This single coronal reformatted CT image with oral and intravenous contrast demonstrates a filling defect in the main portal vein, consistent with portal venous thrombosis (PVT). Patients with PVT most often present with nonspecific abdominal pain; fever, hematemesis, and weight loss are less common clinical presentations. PVT may also be an incidental finding, especially in cases of chronic thrombosis. Typical causes of PVT include hypercoagulable states, cirrhosis, inflammatory conditions such as pancreatitis, and invasion or compression by tumor.
On unenhanced CT, thrombus typically appears hyperdense. On contrast-enhanced studies, bland thrombus presents as a hypodense filling defect, while tumor thrombus may demonstrate enhancement. Non-visualization of the portal vein is also suggestive of the diagnosis. In chronic cases, collateral veins develop in the porta hepatis, which is referred to as cavernous transformation. On US, PVT has a variable appearance. Color Doppler images are instrumental in confirming suspected thrombus seen on gray scale images by demonstrating absence of flow within the involved segment (some flow may be seen within tumor thrombus). Color Doppler may also demonstrate reversal of flow within the portal vein in the opposite direction of the hepatic artery, termed hepatofugal flow.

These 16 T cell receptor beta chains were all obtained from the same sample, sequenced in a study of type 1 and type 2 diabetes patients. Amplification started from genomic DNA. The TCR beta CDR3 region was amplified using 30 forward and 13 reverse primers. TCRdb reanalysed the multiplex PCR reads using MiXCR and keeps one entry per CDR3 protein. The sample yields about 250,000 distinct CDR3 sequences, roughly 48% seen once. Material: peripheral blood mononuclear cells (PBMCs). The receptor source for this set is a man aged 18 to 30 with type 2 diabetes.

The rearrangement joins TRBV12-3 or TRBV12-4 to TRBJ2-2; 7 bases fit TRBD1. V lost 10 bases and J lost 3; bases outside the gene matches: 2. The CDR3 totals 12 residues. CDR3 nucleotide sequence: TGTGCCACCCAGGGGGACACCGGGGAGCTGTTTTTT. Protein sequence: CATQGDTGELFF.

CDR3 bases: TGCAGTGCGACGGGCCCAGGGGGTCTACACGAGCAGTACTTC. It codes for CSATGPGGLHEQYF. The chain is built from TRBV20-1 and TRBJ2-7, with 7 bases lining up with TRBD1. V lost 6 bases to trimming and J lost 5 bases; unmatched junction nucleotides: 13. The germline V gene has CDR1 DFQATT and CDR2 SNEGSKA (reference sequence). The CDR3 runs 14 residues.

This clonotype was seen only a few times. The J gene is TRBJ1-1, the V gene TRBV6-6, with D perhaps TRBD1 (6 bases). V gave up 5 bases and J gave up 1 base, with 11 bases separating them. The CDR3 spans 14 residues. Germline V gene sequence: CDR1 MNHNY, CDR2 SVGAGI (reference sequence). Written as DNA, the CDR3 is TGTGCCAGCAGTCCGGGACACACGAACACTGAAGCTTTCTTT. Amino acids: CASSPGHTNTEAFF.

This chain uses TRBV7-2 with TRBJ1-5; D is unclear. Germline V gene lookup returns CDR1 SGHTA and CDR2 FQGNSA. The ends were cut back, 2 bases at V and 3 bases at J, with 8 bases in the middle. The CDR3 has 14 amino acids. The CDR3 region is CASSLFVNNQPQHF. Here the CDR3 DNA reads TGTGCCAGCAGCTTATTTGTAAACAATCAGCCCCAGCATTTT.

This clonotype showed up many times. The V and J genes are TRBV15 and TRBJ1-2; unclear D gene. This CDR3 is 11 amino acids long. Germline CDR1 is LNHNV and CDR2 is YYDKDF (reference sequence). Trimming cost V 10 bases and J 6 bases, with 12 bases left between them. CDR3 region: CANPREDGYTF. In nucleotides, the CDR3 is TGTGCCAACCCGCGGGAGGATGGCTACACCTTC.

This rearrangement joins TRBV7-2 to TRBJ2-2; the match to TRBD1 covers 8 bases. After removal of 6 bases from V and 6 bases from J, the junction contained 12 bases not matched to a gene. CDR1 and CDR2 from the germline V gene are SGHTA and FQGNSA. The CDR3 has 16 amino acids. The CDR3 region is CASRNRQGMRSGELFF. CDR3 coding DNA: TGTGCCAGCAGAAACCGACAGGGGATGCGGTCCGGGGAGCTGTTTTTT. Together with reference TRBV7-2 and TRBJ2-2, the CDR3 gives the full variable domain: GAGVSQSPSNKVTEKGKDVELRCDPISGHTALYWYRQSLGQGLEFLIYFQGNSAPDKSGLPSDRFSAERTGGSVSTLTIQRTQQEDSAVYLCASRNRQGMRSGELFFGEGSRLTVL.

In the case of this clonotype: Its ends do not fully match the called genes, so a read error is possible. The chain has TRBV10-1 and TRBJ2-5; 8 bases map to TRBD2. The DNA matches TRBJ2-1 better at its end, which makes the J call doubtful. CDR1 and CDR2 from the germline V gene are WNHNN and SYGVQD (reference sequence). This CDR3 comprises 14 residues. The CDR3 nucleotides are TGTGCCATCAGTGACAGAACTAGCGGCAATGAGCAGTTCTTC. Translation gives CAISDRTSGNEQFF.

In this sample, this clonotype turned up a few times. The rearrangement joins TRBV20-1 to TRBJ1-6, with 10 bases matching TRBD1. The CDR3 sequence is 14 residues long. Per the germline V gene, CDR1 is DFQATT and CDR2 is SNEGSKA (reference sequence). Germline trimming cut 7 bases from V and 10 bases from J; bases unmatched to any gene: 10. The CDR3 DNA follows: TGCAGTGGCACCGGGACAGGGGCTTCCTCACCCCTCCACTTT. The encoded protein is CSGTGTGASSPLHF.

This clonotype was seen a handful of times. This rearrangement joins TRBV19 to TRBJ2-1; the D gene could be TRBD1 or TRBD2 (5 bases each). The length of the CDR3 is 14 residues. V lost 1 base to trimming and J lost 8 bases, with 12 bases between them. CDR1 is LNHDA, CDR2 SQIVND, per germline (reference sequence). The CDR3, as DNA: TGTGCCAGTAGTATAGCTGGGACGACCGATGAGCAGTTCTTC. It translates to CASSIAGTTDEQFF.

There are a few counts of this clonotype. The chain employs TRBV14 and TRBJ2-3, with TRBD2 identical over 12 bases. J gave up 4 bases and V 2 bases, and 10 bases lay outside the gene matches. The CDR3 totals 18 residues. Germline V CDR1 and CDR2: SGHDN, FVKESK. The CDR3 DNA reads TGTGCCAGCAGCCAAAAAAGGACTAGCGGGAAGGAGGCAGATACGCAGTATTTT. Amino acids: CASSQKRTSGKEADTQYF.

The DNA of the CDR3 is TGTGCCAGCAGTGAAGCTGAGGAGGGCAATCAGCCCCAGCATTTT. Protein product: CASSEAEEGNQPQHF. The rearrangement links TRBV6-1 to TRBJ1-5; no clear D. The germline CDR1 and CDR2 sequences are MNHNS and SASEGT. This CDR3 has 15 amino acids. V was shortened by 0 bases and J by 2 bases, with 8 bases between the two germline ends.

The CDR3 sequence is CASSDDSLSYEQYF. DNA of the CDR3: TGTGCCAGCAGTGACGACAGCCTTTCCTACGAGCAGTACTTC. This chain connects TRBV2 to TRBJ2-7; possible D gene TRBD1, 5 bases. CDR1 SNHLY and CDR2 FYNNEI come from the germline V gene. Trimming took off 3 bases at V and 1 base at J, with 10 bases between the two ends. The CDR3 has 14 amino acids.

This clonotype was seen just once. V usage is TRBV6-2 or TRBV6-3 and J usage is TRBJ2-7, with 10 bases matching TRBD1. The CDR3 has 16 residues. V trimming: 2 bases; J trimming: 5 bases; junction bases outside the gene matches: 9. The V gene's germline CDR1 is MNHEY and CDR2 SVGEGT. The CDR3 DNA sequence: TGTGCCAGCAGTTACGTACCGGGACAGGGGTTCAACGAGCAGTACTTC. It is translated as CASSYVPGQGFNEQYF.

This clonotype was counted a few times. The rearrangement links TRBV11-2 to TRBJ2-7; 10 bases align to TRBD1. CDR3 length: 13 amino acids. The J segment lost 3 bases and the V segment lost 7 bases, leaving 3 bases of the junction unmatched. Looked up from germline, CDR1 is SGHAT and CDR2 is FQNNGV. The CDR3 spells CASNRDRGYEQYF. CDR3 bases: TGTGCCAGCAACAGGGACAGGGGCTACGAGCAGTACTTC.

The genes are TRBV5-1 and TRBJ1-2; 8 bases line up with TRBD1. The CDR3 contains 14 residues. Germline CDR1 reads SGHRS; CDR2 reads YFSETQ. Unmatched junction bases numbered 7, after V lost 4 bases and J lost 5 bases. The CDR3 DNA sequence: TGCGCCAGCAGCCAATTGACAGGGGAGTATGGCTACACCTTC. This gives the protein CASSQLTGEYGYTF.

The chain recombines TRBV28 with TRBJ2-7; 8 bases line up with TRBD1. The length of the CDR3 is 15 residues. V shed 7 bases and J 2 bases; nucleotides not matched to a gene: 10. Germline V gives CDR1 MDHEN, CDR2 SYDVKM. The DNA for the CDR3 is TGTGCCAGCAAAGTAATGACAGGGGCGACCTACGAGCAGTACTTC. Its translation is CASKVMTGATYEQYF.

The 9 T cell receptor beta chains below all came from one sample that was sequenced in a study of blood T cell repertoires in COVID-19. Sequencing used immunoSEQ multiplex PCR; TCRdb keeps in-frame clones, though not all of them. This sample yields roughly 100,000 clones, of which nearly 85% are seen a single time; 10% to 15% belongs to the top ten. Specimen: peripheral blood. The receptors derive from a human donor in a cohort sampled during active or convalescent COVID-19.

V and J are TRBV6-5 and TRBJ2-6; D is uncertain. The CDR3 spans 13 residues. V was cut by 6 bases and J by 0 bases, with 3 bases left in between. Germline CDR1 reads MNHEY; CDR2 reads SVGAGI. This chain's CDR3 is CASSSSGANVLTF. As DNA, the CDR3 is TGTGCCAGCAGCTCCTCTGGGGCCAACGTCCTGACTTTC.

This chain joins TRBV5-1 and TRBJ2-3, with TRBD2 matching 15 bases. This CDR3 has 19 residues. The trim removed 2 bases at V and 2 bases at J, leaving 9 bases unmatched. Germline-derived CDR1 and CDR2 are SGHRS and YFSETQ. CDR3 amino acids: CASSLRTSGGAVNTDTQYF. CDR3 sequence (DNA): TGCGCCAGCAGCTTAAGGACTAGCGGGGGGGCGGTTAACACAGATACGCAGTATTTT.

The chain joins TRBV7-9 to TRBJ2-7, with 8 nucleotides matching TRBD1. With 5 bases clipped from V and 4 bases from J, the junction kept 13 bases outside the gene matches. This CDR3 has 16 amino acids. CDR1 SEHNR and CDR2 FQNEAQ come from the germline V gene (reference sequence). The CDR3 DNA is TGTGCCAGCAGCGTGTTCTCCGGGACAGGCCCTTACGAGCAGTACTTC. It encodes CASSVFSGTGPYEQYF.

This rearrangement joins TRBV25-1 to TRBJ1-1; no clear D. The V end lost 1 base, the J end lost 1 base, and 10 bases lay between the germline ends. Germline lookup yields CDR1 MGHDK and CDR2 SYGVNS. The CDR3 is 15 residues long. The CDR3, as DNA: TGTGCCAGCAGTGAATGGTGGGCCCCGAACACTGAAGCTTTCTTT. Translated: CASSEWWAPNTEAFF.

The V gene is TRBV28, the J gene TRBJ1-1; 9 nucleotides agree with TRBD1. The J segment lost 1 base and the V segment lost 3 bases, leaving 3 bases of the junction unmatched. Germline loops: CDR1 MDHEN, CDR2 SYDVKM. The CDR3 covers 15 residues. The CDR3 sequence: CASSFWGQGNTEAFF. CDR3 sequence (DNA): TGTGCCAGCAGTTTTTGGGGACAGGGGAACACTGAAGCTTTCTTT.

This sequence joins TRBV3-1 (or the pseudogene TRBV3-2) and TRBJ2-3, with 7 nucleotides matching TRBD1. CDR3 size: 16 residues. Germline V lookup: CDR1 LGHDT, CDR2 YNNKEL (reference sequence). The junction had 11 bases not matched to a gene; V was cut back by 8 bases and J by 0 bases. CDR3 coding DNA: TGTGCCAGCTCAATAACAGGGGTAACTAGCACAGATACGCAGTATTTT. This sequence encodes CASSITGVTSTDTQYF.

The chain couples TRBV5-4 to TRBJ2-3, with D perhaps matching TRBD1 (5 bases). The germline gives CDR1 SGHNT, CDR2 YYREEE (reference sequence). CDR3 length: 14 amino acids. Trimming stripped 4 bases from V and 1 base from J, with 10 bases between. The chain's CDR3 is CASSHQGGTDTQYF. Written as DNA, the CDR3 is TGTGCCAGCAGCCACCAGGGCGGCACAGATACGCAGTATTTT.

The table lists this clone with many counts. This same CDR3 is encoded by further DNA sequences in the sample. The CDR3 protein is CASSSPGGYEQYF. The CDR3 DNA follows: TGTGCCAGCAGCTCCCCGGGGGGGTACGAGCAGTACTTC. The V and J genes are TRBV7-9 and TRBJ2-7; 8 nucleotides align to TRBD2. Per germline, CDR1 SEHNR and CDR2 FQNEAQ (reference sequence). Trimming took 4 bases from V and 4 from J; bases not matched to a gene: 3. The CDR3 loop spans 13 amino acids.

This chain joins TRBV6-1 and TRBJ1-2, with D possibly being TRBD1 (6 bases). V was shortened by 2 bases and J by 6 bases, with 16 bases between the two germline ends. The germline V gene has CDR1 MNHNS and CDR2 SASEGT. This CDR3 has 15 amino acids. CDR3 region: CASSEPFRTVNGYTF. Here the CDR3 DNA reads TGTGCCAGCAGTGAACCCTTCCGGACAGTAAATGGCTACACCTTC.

PVT leads to portal hypertension and associated sequelae, to include varices, splenomegaly, and ascites, which may be difficult to manage. More concerning complications include rupture of esophageal varices, hepatic infarction, and in some instances, bowel infarction from mesenteric thrombosis.Back To Top
Ali RM, Cranford DJ. At the Viewbox: Portal Vein Thrombosis. J Am Osteopath Coll Radiol. 2012;1(4):43.